Opinion: Manuscripts and art support archaeological evidence that syphilis was in Europe long before explorers brought it from the Americas

JThat the arrival of Europeans in the New World in 1492 resulted in a massive change in the ecological landscape has been widely accepted for 50 years. Suddenly, a transatlantic exchange – corn for wheat, tomatoes for apples, tobacco for horses – meant that plants and animals moved from one continent to another for the first time.

The same was true for pathogens, according to historian Alfred W. Crosby and his influential book “The Colombian Exchange.” Diseases like smallpox and measles, brought to the Western Hemisphere by invaders, quickly killed almost the entire indigenous population. In return, the Europeans fell prey to syphilis, a venereal disease they picked up natives. Crosby’s idea of ​​disease swapping was interesting and a good story, suggesting that with the arrival of syphilis in Europe, some kind of justice had been served.

The only problem is that this syphilis scenario is false, according to ongoing research by paleopathologists, scientists who study skeletal remains for evidence of disease. After decades of painstaking work, they concluded that the spirochete bacteria responsible for syphilis Treponema pallidum existed in the Old World long before Christopher Columbus boarded his ship and sailed to Hispaniola.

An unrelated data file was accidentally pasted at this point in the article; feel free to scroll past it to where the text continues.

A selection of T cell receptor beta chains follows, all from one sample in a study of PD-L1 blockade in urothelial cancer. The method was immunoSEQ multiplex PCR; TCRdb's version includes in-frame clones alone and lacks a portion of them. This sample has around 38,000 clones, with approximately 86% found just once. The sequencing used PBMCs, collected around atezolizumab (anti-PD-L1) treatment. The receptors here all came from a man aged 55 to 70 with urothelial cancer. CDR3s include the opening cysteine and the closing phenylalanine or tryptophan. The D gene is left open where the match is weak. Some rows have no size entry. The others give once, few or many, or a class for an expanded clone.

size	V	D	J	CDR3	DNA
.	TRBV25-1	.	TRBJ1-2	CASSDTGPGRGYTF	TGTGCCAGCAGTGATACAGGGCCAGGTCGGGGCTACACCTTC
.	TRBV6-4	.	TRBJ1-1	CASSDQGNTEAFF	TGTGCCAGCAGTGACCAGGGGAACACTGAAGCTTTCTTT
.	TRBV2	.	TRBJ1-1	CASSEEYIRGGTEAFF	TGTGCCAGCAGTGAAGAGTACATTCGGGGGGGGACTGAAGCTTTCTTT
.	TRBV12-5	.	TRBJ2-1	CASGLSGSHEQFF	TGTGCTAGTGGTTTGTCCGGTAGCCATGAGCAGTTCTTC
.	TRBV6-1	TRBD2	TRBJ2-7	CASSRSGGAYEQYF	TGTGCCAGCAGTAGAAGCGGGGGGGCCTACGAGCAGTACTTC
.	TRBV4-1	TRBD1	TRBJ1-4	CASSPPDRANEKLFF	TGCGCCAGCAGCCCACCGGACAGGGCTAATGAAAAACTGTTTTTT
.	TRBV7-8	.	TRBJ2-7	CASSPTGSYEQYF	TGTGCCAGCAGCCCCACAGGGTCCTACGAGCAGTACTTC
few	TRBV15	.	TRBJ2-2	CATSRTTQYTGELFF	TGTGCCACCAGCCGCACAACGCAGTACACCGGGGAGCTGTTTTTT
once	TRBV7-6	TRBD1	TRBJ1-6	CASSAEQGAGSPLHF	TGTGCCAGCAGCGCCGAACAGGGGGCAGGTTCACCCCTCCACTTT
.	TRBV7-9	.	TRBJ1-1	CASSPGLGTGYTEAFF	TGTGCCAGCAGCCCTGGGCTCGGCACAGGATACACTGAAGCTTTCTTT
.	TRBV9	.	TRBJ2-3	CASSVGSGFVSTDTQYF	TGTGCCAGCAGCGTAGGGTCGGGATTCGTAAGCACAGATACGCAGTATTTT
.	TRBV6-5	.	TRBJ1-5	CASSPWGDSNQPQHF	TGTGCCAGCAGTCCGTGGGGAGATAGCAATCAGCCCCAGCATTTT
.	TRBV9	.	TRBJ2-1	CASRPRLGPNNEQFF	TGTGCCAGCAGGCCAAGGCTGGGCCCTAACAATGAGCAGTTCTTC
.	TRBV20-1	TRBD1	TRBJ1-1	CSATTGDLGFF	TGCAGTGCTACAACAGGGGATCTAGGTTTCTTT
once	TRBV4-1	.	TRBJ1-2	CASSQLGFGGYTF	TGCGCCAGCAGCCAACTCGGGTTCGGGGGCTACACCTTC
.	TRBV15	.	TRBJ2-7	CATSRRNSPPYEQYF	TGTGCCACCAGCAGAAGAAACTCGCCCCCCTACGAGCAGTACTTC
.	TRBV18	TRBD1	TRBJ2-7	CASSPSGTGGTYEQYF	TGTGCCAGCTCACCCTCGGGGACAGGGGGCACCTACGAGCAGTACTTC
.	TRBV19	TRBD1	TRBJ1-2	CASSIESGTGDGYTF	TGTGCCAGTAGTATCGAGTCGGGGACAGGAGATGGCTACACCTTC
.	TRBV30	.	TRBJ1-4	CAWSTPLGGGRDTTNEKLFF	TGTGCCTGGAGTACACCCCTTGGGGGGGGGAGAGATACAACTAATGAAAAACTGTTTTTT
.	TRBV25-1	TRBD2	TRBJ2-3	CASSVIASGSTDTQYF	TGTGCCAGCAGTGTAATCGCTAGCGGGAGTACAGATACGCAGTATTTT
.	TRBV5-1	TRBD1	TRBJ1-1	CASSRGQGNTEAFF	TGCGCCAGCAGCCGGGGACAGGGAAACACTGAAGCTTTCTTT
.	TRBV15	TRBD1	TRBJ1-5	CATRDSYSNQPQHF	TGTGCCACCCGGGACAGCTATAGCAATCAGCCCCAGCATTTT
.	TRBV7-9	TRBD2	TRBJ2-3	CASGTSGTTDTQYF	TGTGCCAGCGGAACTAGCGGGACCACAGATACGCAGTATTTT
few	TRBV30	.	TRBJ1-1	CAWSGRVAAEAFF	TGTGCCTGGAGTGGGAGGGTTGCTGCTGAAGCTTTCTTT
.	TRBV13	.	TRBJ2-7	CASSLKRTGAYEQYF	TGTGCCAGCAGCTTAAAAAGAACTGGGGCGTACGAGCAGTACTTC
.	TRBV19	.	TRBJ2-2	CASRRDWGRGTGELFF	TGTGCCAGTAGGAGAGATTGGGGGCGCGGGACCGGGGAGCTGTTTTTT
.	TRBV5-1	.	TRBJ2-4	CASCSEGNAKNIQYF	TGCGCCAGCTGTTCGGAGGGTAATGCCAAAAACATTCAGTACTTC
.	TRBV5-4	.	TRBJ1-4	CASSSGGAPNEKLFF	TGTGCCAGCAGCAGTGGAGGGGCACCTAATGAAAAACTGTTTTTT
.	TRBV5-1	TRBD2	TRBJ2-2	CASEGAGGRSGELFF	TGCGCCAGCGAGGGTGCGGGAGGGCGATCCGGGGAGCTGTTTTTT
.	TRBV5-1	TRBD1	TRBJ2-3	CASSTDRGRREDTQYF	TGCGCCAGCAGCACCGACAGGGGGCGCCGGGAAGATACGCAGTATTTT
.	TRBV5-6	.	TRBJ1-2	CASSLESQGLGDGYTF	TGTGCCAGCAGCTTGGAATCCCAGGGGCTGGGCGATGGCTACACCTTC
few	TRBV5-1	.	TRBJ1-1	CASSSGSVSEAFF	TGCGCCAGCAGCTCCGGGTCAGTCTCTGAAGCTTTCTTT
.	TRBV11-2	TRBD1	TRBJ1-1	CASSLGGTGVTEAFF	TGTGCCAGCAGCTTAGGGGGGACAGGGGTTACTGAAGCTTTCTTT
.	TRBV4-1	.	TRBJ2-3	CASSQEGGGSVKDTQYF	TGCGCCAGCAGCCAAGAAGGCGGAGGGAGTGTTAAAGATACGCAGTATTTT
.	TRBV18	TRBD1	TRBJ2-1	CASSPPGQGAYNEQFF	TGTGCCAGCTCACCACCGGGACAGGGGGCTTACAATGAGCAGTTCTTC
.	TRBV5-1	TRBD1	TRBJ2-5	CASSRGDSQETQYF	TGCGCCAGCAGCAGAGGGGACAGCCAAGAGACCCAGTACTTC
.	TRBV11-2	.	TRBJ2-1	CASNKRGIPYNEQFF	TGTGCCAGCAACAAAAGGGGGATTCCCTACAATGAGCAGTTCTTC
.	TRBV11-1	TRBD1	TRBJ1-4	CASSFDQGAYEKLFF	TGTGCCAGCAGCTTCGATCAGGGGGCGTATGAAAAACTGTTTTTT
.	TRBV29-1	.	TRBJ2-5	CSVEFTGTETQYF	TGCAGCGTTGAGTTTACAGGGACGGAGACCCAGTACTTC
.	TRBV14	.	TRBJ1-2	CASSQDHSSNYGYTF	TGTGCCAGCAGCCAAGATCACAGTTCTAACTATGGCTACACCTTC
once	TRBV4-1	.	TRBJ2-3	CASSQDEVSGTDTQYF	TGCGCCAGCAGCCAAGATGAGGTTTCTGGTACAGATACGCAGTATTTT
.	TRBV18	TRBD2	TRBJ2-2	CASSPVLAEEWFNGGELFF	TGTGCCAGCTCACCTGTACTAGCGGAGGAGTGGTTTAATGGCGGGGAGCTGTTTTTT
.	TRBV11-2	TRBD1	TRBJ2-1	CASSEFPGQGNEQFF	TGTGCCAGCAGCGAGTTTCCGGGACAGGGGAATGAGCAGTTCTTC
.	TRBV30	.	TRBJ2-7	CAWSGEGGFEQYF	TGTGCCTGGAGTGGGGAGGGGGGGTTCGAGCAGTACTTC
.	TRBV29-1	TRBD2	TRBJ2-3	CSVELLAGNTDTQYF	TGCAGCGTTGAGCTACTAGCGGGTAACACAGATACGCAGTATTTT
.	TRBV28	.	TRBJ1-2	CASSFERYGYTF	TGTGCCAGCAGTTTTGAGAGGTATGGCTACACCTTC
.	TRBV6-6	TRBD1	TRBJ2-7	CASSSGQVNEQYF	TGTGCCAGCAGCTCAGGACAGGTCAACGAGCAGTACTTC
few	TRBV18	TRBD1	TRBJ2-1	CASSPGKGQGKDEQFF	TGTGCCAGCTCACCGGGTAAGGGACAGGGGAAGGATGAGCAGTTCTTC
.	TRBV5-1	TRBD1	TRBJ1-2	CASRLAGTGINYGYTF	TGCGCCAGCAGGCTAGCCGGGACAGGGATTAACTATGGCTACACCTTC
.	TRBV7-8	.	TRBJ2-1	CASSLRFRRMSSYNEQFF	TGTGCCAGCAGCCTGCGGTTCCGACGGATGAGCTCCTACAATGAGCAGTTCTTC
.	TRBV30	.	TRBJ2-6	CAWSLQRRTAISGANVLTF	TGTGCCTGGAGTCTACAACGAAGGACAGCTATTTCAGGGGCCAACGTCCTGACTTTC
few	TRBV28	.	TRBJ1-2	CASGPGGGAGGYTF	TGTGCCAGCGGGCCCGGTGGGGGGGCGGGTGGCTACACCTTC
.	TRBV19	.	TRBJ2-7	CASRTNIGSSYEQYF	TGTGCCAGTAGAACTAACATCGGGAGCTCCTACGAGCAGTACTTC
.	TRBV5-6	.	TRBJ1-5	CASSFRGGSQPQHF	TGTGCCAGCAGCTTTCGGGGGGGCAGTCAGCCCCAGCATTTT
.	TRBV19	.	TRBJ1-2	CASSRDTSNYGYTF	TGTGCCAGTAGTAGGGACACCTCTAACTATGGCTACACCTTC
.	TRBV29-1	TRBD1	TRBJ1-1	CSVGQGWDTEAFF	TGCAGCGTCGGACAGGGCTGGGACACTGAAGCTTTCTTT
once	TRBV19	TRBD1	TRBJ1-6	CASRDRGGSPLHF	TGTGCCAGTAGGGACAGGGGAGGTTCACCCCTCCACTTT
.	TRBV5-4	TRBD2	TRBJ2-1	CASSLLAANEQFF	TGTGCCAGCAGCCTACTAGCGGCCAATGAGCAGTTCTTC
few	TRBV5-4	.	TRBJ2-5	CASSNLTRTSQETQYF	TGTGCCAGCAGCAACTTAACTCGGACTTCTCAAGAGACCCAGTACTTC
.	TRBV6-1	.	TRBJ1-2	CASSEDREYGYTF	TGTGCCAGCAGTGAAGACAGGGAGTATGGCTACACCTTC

Like a women’s historian who studied the documents and works of art during evidence of syphilis in medieval times, I think the paleopathologists are right. Like skeletal remains, the paintings show life as it was. Even manuscripts, while more open to interpretation, can reveal truth once readers open their minds to new possibilities. Here is a sampling of the evidence that Europeans suffered from syphilis long before they reached the Americas.

Evidence of bones and teeth in the Old World

In a cemetery in West Sussex, UK, archaeologists have discovered the skeleton of a young man with extensive damage to the skull, collarbones, arms and legs – a typical combination for syphilis. He died in the sixth century.

In St. Polten, Austria, a medieval cemetery houses the remains of a child 6 year old with deformed teeth consistent with a diagnosis of treponematosis, possibly a case of congenital syphiliswhen the Treponema pallidum bacteria are passed from mother to child during pregnancy or childbirth.

Does a painting from 1400 depict one of Jesus’ torturers as suffering from “saddle nose”, a common effect of syphilis? Detail from an Austrian painting c. 1400 of the Passion of Christ

In Anatolia, in western Turkey, the skeleton of a teenager revealed not only the same deformed incisors as at St. Polten, but also damage to the entire skeleton below the head. The involvement of teeth and bones in the same specimen, and especially the large number of bones affected in this case, indicates syphilis. The victim died in the 13th century, a few hundred years before the departure of Christopher Columbus.

And so on. Although the absolute number of cases is not high, they keep spinning. Some of the evidence appears in the remains of people who lived over 2,000 years ago.

However, there is one outstanding issue. Damaged bones and teeth seem to hold evidence of pre-Columbian syphilis, but it’s possible they point to another form of the disease instead. Treponema pallidum appears in several strains. The subspecies responsible for syphilis is the deadliest. But two other subspecies of the bacterium cause less severe, though still painful and unsightly, illnesses called bejel (also known as endemic syphilis) and yaws which are not usually sexually transmitted. Nowadays, all three can be treated with antibiotics.